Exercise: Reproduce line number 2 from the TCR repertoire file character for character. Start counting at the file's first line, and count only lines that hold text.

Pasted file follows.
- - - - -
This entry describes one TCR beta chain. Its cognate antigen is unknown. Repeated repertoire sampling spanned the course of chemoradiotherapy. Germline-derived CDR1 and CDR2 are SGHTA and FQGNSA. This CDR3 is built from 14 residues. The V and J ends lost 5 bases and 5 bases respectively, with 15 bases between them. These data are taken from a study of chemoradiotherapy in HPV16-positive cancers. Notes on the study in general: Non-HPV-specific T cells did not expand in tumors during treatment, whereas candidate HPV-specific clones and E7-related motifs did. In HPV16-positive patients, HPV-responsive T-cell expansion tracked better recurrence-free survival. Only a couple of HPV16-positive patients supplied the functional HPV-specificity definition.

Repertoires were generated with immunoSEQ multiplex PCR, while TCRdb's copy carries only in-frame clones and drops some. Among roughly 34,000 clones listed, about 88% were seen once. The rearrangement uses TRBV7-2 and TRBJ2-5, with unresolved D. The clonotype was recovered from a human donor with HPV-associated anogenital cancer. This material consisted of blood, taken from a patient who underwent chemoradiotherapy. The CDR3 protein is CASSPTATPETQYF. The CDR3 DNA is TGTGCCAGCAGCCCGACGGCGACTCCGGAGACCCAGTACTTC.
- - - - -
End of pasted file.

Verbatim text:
Repertoires were generated with immunoSEQ multiplex PCR, while TCRdb's copy carries only in-frame clones and drops some. Among roughly 34,000 clones listed, about 88% were seen once. The rearrangement uses TRBV7-2 and TRBJ2-5, with unresolved D. The clonotype was recovered from a human donor with HPV-associated anogenital cancer. This material consisted of blood, taken from a patient who underwent chemoradiotherapy. The CDR3 protein is CASSPTATPETQYF. The CDR3 DNA is TGTGCCAGCAGCCCGACGGCGACTCCGGAGACCCAGTACTTC.